Comics

Excellence: The Comic – First Impression

So there’s this comic book that I’ve been seeing making the rounds on the internet for a while now called Excellence: The Comic. After seeing a couple of panels of it, I decided to check it out and see if it lives up to its namesake or if ti’s going to be one of those comics with a preachy narrative and no substance to back it up.

To give you a brief hypnosis:

Spencer Dales was born into a world of magic. His father belongs to the Aegis, a secret society of black magicians ordered by their unseen masters to better the lives of others—those with greater potential—but never themselves. Now it’s time for Spencer to follow in his father’s footsteps, but all he sees is a broken system in need of someone with the wand and the will to change it. But in this fight for a better future, who will stand beside him? KHARY RANDOLPH (We Are Robin, Noble, Black, TECH JACKET) and BRANDON THOMAS (HORIZON, The Many Adventures of Miranda Mercury, Noble, Voltron) ignite a generational war in this action-fantasy series, made entirely by creators of color, and committed to one truth above all others—Excellence is Real.

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I read the first issues and it’s pretty good. I like the art-style, direction of the comic and the story itself is rather interesting. The concept of an hidden society of wizards isn’t anything new, but the unique twist here is that it’s based in New York, in a neighborhood that I would assume to be predominantly African American, so because of that all the members in that society are black people as a result. This might change in the future but that’s the impression I got in this first issue.

The story follows Spencer Dales, who was born into a world of magic. His father belongs to the Aegis, a secret society of black magicians ordered by their unseen masters to better the lives of others those with greater potential but never themselves.

I won’t lie, when I saw the title and a black protagonist, I was kinda hesitate to pick it up, mainly thinking it’s going to be a preachy comic book with no substance to make the story and its character stand out. I’m all for supporting black characters in fiction, but I still have a standard that I uphold for all types of geek media so I won’t treat this any differently. Glad I decided to check it out though as it’s actually good. It has potential if handled correctly, as long as the focus remains about telling a unique story from a perspective we have’t seen in comic media. That’s all I ask. Oh and cool fights too, that always a plus.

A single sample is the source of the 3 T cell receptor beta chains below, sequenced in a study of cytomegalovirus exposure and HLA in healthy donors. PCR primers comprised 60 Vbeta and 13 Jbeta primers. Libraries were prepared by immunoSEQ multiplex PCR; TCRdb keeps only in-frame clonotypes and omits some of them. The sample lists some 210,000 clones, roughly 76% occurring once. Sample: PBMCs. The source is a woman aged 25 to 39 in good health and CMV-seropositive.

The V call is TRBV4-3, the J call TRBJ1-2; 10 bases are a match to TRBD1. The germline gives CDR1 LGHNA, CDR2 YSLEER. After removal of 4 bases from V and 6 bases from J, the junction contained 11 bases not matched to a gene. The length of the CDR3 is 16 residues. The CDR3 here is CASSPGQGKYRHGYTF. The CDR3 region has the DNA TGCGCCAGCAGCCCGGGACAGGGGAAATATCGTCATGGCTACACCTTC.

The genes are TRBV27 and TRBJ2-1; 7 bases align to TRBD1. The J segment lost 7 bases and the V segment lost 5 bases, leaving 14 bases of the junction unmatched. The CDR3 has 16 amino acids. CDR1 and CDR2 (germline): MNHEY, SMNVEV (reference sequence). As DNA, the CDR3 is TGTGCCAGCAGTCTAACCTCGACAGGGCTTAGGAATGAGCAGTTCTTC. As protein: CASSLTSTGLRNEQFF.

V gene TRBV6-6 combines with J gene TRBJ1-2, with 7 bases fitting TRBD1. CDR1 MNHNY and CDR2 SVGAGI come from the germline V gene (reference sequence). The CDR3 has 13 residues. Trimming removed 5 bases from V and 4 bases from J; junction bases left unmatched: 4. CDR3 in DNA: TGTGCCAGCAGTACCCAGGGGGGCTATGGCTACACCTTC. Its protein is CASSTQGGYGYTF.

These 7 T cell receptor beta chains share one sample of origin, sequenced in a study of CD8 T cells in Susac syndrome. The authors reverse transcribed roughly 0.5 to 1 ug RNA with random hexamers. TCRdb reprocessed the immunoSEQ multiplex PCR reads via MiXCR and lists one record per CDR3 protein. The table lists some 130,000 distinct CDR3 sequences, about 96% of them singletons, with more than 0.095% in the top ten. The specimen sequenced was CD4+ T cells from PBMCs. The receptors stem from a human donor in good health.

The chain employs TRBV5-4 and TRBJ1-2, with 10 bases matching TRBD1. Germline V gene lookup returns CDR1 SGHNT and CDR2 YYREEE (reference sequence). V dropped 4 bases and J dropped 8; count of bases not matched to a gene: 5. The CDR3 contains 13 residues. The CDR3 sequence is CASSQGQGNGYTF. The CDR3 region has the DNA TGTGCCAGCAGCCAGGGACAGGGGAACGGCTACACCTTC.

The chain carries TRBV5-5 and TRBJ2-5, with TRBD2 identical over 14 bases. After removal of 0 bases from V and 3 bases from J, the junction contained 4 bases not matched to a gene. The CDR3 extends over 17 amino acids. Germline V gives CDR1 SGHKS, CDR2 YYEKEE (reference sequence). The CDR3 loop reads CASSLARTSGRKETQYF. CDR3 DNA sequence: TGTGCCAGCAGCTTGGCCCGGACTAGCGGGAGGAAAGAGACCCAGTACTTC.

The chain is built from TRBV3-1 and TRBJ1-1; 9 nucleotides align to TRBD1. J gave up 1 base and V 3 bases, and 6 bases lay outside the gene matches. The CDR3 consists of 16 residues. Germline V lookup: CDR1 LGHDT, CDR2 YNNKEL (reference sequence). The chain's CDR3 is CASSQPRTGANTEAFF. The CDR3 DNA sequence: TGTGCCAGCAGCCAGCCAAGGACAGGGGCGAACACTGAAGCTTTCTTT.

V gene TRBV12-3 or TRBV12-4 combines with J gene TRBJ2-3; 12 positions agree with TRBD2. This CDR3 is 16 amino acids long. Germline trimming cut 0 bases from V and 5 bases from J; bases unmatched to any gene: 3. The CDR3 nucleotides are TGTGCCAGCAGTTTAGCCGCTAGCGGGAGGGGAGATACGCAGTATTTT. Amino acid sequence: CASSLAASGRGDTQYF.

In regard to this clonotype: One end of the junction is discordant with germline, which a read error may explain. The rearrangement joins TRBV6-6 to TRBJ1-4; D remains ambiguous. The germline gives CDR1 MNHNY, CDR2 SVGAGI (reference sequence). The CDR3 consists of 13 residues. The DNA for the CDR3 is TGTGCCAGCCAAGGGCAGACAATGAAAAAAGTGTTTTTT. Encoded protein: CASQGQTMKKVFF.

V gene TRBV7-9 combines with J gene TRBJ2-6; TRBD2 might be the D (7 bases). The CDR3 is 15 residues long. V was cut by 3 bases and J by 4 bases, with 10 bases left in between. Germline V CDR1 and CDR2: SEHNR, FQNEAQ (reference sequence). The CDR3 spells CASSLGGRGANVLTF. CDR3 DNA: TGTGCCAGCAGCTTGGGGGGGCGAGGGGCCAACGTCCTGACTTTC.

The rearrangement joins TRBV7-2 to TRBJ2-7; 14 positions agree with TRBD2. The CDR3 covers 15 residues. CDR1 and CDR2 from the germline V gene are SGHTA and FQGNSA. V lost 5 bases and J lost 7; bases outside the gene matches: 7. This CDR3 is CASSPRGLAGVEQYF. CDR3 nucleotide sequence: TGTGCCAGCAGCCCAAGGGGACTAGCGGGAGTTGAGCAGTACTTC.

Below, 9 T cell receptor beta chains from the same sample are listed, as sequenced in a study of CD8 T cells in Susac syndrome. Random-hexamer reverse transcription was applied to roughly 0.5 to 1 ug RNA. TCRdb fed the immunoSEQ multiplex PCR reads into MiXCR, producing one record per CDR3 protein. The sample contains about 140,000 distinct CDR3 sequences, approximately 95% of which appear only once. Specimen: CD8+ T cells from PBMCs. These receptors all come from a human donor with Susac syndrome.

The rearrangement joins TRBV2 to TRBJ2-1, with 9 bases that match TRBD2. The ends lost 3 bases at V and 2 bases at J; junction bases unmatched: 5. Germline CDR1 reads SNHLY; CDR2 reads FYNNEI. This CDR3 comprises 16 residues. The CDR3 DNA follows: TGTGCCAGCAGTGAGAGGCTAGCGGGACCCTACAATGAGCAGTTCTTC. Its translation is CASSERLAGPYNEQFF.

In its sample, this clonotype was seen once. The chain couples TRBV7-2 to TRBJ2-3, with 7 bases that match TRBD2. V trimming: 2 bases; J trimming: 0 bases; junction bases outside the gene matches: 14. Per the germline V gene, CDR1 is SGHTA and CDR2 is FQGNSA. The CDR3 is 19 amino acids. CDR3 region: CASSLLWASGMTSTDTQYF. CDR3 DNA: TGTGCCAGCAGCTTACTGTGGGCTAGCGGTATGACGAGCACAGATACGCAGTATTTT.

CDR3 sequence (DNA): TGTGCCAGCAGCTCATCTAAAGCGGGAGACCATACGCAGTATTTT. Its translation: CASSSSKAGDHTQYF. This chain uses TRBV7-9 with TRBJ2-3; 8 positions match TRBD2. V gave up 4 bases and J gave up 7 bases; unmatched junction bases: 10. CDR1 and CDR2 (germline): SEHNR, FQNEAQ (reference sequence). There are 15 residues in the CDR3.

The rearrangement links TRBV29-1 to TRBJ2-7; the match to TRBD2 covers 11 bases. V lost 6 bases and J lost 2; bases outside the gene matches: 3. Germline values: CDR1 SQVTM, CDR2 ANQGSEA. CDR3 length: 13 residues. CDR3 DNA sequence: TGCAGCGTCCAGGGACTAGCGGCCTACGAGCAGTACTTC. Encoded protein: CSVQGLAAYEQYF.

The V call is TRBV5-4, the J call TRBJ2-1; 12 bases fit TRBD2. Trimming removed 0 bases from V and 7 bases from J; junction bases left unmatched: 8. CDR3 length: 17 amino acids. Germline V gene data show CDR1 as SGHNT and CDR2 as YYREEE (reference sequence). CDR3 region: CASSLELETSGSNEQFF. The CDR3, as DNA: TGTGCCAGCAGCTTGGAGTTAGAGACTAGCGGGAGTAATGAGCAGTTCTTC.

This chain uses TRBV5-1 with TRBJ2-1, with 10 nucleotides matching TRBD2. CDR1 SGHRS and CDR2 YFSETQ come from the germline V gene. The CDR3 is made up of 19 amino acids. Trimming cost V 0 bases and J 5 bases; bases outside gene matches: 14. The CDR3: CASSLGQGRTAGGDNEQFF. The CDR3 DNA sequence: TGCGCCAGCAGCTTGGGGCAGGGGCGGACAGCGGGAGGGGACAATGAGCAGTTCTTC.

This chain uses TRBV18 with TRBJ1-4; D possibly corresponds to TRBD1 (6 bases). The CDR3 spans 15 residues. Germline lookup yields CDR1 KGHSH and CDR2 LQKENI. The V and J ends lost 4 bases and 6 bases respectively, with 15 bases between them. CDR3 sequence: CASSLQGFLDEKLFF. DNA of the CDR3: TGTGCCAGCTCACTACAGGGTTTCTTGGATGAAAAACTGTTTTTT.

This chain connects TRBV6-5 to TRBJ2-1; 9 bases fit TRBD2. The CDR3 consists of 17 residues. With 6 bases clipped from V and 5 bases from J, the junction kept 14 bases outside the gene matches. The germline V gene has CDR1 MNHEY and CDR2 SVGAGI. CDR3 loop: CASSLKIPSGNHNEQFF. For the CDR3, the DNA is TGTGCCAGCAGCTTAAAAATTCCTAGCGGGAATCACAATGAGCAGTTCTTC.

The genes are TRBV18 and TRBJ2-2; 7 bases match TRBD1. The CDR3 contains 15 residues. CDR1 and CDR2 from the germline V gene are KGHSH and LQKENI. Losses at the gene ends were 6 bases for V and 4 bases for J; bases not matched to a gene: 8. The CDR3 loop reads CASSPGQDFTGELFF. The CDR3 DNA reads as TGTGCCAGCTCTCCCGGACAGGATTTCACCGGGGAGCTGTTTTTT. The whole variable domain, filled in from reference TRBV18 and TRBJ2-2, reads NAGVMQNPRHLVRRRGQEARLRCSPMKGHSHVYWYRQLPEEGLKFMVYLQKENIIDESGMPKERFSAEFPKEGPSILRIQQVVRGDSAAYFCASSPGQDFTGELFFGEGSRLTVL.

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It’s interesting that these wizards have to help others with their magic but are absolutely forbidden to help themselves or anyone in their immediate circle. The first issues was more focused on Spencer being a late bloomer in the house of Dale, something that’s apparently not normal for wizards as the age for magic activation is 5 years old. What I liked about this comic that caught me off guard was how they characters talked. It felt grounded. They talked like how New Yorkers would 2019 so it’s kinda a neat part of Excellence: The Comic.

With the comic being based on wizards, you know that the powers and moves are going to be insane. The trials that Spencer took showed us a glimpse of that. Now the story already been set up that Spencer will have to uncover a deep secret about this Aegis and why they have this strict rule in the first place so I’m interested to see how they play it out.

Overall, I would recommend people checking it out, especially if you’re into wizards living in secrecy during modern times. You can check out Excellence: The Comic here!

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1 reply »

  1. Excellence was surprisingly good. The concept is great and the art is great (minus every other guy looking like Michael B Jordan) but I’m really worried that the quality won’t keep up in the long run like quite a few other titles to come out over the years. I hope it does well to show people how a good story is done.

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